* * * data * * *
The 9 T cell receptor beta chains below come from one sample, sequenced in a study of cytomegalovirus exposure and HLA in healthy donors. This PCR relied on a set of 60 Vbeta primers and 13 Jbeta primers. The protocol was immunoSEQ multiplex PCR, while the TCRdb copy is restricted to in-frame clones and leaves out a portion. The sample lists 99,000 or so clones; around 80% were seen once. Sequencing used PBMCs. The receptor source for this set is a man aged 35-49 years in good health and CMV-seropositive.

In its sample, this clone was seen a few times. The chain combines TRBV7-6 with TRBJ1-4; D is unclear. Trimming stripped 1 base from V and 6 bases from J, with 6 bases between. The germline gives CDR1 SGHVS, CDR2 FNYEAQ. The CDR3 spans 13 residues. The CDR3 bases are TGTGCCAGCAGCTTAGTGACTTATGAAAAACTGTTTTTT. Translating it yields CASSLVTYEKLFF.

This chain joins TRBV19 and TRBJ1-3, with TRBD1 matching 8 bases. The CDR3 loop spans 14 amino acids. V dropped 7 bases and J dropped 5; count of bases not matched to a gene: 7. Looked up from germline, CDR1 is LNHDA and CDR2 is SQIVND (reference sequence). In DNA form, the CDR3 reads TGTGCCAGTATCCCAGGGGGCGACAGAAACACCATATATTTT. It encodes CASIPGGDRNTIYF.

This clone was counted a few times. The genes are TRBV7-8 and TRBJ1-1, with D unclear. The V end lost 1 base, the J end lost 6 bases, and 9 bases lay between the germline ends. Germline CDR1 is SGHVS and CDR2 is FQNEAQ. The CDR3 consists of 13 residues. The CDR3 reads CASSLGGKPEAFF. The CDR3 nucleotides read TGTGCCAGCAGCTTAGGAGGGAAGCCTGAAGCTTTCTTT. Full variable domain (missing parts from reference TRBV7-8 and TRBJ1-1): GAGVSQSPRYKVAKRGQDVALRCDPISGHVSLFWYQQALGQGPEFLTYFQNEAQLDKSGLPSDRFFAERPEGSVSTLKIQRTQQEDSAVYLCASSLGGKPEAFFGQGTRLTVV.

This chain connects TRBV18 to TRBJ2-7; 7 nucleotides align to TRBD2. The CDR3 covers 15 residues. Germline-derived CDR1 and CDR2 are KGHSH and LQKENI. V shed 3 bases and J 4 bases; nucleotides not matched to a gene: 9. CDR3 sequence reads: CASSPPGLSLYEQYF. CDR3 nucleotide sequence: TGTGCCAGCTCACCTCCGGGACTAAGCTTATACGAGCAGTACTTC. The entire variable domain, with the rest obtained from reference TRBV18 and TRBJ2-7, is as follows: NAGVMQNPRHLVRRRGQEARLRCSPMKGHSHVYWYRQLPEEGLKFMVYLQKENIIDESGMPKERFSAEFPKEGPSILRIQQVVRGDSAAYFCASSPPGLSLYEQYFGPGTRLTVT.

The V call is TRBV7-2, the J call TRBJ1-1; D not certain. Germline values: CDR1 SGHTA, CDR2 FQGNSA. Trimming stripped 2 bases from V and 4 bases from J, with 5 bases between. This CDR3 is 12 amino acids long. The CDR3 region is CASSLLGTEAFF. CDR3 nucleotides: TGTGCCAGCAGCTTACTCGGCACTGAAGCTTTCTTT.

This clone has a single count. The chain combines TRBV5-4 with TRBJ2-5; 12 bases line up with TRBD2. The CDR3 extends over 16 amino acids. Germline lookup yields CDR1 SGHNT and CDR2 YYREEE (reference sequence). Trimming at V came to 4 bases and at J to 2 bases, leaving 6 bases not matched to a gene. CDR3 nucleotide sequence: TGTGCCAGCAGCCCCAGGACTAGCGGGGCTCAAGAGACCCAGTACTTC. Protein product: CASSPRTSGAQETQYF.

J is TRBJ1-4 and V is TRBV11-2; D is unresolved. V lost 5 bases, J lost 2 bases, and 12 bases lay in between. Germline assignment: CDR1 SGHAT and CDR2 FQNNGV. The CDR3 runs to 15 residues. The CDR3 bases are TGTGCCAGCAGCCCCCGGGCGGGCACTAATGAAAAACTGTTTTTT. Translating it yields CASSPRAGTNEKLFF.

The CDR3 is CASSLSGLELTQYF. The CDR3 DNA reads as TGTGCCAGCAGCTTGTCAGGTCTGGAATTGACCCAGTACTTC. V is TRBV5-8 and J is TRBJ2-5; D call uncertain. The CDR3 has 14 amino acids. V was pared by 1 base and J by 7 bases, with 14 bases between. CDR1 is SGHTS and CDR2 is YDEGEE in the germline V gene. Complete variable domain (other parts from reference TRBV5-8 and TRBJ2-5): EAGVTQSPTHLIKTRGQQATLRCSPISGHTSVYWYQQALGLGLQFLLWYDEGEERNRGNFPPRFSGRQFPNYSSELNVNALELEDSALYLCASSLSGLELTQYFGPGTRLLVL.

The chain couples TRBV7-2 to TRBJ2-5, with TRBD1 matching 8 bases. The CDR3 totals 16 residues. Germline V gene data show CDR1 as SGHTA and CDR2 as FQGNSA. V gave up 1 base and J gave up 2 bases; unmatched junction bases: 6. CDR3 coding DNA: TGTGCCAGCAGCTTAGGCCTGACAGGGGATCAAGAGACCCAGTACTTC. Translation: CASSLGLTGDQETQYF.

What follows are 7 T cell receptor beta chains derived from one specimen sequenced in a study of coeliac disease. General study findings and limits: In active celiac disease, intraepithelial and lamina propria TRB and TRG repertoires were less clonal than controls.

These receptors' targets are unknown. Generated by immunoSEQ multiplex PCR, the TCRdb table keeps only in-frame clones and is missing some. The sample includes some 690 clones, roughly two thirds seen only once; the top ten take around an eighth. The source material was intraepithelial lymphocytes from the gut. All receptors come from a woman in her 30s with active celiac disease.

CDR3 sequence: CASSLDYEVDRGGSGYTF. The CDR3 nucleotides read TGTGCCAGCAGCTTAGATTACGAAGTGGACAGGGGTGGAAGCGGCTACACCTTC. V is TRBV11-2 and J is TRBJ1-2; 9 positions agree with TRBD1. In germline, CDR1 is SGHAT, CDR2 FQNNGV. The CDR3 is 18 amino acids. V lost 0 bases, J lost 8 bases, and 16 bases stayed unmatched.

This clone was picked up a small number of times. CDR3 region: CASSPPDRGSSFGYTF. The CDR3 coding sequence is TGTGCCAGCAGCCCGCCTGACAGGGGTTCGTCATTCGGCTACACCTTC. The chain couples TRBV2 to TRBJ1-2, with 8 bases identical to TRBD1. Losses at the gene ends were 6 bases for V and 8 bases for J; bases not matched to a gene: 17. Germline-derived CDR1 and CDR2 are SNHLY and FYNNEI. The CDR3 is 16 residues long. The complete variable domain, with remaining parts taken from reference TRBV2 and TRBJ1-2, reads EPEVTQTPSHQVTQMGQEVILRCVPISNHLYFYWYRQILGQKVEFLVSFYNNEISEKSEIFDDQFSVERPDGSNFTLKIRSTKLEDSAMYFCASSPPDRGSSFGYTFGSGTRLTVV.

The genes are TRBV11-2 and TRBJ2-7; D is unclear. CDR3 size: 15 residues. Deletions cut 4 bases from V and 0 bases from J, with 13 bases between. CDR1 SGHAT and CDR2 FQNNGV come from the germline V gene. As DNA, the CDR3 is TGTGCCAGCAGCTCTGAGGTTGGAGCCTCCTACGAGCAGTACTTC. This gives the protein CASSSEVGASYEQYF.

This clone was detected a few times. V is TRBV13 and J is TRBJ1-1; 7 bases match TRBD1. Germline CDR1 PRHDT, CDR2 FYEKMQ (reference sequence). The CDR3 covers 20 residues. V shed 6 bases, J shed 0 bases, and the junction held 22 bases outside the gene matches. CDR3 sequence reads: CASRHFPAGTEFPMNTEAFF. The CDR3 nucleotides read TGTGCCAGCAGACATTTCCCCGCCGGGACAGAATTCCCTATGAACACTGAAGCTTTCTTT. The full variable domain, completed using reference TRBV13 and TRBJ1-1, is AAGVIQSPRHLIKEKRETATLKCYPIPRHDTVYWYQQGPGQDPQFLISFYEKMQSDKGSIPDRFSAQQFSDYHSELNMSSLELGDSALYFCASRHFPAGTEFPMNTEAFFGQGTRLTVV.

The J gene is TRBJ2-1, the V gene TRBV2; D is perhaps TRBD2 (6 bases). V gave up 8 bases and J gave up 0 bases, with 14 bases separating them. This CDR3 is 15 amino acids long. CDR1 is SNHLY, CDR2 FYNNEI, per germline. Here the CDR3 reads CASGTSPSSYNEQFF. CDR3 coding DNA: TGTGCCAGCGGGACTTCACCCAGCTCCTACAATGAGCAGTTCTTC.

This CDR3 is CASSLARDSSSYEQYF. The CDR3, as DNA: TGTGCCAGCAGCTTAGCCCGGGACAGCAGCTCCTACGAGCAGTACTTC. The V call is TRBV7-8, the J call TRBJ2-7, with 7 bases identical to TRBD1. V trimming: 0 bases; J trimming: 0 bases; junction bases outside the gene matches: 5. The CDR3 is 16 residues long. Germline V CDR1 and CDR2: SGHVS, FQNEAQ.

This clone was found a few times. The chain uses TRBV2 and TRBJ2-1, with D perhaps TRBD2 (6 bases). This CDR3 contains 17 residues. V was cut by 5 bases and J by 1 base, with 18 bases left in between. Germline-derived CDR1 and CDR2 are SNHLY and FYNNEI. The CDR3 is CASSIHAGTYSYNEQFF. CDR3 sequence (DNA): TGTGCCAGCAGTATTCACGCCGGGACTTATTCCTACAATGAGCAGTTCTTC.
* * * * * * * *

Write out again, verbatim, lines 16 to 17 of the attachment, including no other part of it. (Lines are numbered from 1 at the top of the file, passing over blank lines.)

This clone was detected a few times. V is TRBV13 and J is TRBJ1-1; 7 bases match TRBD1. Germline CDR1 PRHDT, CDR2 FYEKMQ (reference sequence). The CDR3 covers 20 residues. V shed 6 bases, J shed 0 bases, and the junction held 22 bases outside the gene matches. CDR3 sequence reads: CASRHFPAGTEFPMNTEAFF. The CDR3 nucleotides read TGTGCCAGCAGACATTTCCCCGCCGGGACAGAATTCCCTATGAACACTGAAGCTTTCTTT. The full variable domain, completed using reference TRBV13 and TRBJ1-1, is AAGVIQSPRHLIKEKRETATLKCYPIPRHDTVYWYQQGPGQDPQFLISFYEKMQSDKGSIPDRFSAQQFSDYHSELNMSSLELGDSALYFCASRHFPAGTEFPMNTEAFFGQGTRLTVV.

The J gene is TRBJ2-1, the V gene TRBV2; D is perhaps TRBD2 (6 bases). V gave up 8 bases and J gave up 0 bases, with 14 bases separating them. This CDR3 is 15 amino acids long. CDR1 is SNHLY, CDR2 FYNNEI, per germline. Here the CDR3 reads CASGTSPSSYNEQFF. CDR3 coding DNA: TGTGCCAGCGGGACTTCACCCAGCTCCTACAATGAGCAGTTCTTC.